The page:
Here we are sweltering in late July! Much of the nation is in the grip of record-breaking heat, so all of us need to be sure to pay extra attention to heat safety—let’s keep our fellow employees protected from heat exhaustion and heat stroke, both potentially dangerous conditions that can severely injure or even be fatal to people and animals. If you have workers that labor outdoors or in non-air-conditioned spaces, it’s time to be extra cautious and vigilant. Remember—plenty of breaks, cool water available, shelter from the sun wherever possible, and frequent checks on employees at risk. Let’s get everyone safely to the cooler fall months! Here’s the latest regulatory news:
The ministry published a rule amending its TDGR regulations in miscellaneous ways. Among the many changes:
- various actions affecting Class 2 gases and cylinders
- changes to dangerous goods safety mark requirements
- revisions to overpack rules
- actions addressing Class 7 materials
- rules regarding equivalency certificates (Canada’s version of Special Permits)
- Revisions to the DGL
- Updates to Special Provisions
- Revisions to the various appendices, especially schedule 3
For full details and the actual language of the new rule, see the link HERE
In a major action affecting the administration of workplace safety records, OSHA is amending its occupational injury and illness recordkeeping regulation to require certain employers (i.e., affected NAICS codes) to electronically submit injury and illness information to OSHA that employers are already required to keep under the recordkeeping regulation. Specifically, OSHA is amending its regulation to:
- require establishments with 100 or more employees in certain designated industries to electronically submit information from their OSHA Forms 300 and 301 to OSHA once a year.
- require establishments with 20 to 249 employees in certain industries continue to electronically submit information from their OSHA Form 300A annual summary to OSHA once a year.
- require establishments with 250 or more employees to electronically submit information from their Form 300A to OSHA on an annual basis.
- update the NAICS codes used in appendix A, which designates the industries required to submit their Form 300A data as outlined above
- add appendix B, which designates the industries required to submit Form 300 and Form 301 data as outlined above.
In addition, establishments will be required to include their company name when making electronic submissions to OSHA. OSHA intends to post some of the data from the annual electronic submissions on a public website after identifying and removing information that could reasonably be expected to identify individuals directly, such as individuals’ names and contact information. This final rule becomes effective on January 1, 2024. See the full information HERE
The agency published proposed amendments to its Hazardous Materials Safety Permits (HMSPs) regulations to incorporate by reference the updated Commercial Vehicle Safety Alliance (CVSA) handbook containing inspection procedures and Out-of-Service Criteria (OOSC) for inspections of shipments of transuranic waste and highway routecontrolled quantities (HRCQs) of radioactive material (RAM). The OOSC provide enforcement personnel nationwide, including FMCSA’s State partners, with uniform enforcement tolerances for inspections. Currently, the regulations reference the April 1, 2022, edition of the handbook. Through this notice, FMCSA proposes to incorporate by reference the April 1, 2023, edition. Comments must be received on or before August 23, 2023. Find out more HERE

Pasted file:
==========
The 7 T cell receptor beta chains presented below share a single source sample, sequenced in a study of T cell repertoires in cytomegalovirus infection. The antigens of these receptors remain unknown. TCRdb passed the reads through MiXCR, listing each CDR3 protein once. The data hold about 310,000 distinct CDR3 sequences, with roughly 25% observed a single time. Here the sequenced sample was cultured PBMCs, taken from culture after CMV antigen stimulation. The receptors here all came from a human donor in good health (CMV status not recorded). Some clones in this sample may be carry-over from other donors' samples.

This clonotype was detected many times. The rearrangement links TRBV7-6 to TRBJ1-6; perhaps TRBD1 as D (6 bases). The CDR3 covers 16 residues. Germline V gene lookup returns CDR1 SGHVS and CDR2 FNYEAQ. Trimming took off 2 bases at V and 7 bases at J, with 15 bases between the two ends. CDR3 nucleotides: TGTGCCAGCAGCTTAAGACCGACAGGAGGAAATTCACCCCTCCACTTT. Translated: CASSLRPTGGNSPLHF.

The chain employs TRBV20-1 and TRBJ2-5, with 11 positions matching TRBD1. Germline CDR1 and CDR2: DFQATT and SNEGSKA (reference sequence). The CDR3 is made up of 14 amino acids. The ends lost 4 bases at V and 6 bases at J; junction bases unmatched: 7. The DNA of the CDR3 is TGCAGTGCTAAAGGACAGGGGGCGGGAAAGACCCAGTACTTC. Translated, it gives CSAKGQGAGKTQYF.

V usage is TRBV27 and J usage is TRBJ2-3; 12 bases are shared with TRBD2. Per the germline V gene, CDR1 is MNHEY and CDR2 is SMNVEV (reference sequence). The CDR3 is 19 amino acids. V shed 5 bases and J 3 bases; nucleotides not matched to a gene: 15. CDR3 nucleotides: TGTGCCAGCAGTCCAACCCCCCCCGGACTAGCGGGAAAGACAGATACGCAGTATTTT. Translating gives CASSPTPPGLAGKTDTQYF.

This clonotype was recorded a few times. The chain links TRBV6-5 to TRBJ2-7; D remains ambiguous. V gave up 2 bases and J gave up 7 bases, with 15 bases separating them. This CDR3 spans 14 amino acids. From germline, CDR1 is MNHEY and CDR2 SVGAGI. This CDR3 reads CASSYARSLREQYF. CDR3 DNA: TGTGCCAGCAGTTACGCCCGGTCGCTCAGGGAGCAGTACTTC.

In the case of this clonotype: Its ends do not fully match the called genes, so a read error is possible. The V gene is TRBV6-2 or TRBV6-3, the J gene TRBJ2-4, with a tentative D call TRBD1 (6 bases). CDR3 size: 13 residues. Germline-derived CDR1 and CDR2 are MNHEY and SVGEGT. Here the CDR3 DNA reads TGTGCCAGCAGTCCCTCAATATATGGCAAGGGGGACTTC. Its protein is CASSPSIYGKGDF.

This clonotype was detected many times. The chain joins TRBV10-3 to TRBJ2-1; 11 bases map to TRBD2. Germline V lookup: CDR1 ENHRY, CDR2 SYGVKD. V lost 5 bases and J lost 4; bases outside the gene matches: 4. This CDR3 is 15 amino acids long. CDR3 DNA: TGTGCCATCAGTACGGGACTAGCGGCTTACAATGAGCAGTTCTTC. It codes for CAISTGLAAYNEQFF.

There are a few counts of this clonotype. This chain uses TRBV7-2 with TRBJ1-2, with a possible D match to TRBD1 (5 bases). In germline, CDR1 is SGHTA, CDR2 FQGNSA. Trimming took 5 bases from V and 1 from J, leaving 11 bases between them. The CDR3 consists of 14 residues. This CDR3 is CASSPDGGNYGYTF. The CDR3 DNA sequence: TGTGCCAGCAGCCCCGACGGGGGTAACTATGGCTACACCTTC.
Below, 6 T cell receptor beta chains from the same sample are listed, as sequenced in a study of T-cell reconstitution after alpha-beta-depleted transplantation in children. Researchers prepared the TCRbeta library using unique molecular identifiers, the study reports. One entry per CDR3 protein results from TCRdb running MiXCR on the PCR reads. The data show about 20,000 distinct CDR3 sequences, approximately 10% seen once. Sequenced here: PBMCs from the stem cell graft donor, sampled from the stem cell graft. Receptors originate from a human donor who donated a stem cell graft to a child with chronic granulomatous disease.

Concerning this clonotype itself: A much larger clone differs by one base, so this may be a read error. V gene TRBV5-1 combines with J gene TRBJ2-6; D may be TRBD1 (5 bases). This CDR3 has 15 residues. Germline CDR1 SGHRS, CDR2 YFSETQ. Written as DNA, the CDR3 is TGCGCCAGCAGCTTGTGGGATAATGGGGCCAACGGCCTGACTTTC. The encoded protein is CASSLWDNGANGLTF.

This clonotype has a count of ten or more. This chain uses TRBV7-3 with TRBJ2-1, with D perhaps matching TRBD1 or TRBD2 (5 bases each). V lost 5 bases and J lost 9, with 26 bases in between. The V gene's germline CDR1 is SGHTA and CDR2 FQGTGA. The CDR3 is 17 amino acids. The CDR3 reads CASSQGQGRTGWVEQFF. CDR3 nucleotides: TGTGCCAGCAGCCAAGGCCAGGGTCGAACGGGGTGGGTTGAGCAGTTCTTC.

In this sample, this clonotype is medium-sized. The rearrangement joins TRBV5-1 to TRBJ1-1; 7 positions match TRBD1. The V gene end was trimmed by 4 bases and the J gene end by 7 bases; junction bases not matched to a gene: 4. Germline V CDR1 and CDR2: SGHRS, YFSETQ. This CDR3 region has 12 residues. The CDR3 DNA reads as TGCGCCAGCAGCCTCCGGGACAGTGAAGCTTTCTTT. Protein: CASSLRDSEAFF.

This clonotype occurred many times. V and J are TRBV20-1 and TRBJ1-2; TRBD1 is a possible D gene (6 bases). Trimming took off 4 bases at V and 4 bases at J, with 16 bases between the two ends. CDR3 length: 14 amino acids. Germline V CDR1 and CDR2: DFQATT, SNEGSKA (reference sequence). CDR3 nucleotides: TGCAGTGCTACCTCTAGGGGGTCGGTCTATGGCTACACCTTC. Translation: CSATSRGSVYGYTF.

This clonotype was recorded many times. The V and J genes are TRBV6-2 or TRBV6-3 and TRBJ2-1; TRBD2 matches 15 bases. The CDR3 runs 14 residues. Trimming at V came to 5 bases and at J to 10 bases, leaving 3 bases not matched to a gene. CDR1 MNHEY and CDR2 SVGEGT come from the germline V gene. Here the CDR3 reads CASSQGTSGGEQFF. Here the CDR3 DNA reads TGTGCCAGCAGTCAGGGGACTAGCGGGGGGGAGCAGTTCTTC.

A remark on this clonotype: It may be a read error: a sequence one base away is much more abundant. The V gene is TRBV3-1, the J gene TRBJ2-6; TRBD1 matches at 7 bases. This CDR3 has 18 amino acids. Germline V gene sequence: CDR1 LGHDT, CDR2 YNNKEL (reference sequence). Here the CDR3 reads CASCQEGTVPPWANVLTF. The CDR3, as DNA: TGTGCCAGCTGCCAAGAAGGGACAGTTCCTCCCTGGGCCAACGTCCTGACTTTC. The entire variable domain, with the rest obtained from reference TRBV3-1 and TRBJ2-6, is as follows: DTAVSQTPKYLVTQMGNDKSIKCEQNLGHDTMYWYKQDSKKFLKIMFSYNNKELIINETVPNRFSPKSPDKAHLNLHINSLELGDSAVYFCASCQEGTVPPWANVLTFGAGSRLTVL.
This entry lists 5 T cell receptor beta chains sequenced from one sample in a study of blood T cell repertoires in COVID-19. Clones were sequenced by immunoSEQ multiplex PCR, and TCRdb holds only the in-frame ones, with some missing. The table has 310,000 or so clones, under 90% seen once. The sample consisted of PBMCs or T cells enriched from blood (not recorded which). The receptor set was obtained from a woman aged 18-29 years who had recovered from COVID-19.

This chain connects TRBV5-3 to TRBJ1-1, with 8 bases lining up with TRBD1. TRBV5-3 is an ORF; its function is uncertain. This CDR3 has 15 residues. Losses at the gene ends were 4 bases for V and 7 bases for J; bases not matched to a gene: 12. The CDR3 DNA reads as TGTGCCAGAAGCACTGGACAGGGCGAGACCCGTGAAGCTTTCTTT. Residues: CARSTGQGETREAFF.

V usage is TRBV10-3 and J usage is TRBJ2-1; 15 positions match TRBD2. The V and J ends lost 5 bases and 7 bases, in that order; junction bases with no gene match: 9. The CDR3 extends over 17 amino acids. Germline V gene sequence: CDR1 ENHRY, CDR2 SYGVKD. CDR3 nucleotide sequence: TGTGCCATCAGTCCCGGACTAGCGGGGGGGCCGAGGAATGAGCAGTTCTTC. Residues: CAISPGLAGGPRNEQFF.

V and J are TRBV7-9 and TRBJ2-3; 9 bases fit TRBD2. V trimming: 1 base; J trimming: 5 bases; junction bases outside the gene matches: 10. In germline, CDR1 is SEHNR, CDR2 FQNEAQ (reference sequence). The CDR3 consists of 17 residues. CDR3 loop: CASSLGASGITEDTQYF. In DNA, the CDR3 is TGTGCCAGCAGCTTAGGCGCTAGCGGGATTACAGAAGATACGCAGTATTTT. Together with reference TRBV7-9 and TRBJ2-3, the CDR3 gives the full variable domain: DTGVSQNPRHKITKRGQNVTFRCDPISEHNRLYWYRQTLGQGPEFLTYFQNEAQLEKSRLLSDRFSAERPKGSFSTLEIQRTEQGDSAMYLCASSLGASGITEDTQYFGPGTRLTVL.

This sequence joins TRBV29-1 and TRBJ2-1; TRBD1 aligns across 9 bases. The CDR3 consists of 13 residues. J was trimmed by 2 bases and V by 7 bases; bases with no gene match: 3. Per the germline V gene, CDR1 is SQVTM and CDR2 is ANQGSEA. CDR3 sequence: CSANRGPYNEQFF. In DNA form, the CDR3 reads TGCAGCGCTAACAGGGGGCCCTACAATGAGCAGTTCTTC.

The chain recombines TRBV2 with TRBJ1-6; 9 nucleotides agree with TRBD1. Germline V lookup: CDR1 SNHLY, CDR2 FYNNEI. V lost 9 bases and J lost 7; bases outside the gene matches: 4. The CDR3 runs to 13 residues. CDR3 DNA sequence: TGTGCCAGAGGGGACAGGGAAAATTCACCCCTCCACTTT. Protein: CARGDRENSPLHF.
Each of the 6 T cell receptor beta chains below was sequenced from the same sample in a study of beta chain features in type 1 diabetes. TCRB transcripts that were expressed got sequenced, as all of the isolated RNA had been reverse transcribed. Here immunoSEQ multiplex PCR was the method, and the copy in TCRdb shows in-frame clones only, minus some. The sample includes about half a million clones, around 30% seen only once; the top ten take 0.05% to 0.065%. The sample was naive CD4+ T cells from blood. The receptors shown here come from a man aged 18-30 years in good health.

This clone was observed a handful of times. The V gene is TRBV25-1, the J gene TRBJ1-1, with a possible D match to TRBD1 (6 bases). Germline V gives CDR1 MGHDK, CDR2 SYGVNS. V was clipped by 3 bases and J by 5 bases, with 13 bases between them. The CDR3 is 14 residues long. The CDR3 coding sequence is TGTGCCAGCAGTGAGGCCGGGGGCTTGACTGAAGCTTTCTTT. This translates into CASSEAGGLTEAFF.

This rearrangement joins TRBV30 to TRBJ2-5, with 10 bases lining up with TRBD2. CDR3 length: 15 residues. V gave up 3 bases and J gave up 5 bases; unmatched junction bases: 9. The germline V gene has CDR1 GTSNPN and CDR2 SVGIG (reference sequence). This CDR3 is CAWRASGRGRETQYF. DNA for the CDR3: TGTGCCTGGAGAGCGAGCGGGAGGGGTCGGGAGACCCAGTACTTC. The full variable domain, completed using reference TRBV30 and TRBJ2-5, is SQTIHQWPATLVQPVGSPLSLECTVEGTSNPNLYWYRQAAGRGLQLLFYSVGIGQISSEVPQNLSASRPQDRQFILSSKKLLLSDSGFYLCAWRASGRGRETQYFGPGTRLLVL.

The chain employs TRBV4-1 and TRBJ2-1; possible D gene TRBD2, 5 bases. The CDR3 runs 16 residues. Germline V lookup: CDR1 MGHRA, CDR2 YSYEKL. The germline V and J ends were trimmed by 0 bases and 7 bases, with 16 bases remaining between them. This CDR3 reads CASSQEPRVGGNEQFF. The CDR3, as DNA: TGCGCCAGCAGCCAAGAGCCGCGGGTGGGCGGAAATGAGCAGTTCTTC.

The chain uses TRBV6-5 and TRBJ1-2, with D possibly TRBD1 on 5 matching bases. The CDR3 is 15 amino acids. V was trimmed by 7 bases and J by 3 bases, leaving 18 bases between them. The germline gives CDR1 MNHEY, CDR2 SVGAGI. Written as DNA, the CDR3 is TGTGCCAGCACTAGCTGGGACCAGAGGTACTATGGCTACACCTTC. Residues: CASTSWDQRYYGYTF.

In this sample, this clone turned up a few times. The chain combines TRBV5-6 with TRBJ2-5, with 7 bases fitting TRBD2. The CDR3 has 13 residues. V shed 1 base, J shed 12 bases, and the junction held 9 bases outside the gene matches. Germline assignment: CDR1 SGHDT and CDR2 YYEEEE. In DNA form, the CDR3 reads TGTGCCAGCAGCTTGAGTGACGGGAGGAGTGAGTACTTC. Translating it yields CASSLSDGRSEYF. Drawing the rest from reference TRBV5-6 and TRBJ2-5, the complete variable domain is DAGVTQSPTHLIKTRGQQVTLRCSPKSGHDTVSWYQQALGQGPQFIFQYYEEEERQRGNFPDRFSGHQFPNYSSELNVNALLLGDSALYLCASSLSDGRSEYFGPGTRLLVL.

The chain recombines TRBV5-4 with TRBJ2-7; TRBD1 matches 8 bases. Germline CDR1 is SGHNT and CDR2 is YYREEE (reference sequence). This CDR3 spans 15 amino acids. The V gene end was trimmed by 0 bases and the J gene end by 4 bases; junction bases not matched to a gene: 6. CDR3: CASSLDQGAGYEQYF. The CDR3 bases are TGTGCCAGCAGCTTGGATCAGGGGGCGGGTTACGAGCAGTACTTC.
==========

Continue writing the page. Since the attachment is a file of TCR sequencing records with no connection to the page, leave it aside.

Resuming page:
The agency is extending the comment period for the proposed rule entitled ‘‘Updates to New Chemicals Regulations Under the Toxic Substances Control Act (TSCA)’’ that published in the Federal Register on May 26, 2023. In response to requests for additional time to develop and submit comments on the proposed rule, EPA is extending the comment period for an additional 14 days, from July 25, 2023, to August 8, 2023. Find out more HERE
The agency is seeking comment on an upcoming ICR related to providing protection for workers from adverse health effects associated with occupational exposure to Methylenedianiline, a hazardous chemical. See the action and how to comment HERE
The agency, in a final rule, is removing the ‘‘emergency’’ affirmative defense provisions from the EPA’s title V operating permit program regulations. These provisions established an affirmative defense that sources could have asserted in enforcement cases brought for noncompliance with technology-based emission limitations in operating permits, provided that the exceedances occurred due to qualifying emergency circumstances. These provisions, which have never been required elements of state operating permit programs, are being removed because they are inconsistent with the EPA’s interpretation of the enforcement structure of the Clean Air Act (CAA or the Act) in light of prior court decisions from the U.S. Court of Appeals for the D.C. Circuit. See the full rule addressing this rather complex subject.
Summer DG Fun
In the spirit of summer fun, even PHMSA is taking a hand. With many children out of school, the agency has released an activity book featuring it’s occasional mascot, “Haz Matt” that serves as a primer on what hazardous materials are and how to identify them amongst the things that children might be expected to be exposed to. These can include things like matches, cosmetics, hobby supplies, and so forth. It’s a kid-friendly way to start learning about our industry and how to help keep people safe. And hey—we all know that we’ll need a new generation of “hazmat nerds” to carry on our work someday. Maybe you know a child that would be interested. Here’s a link to the new downloadable publication.
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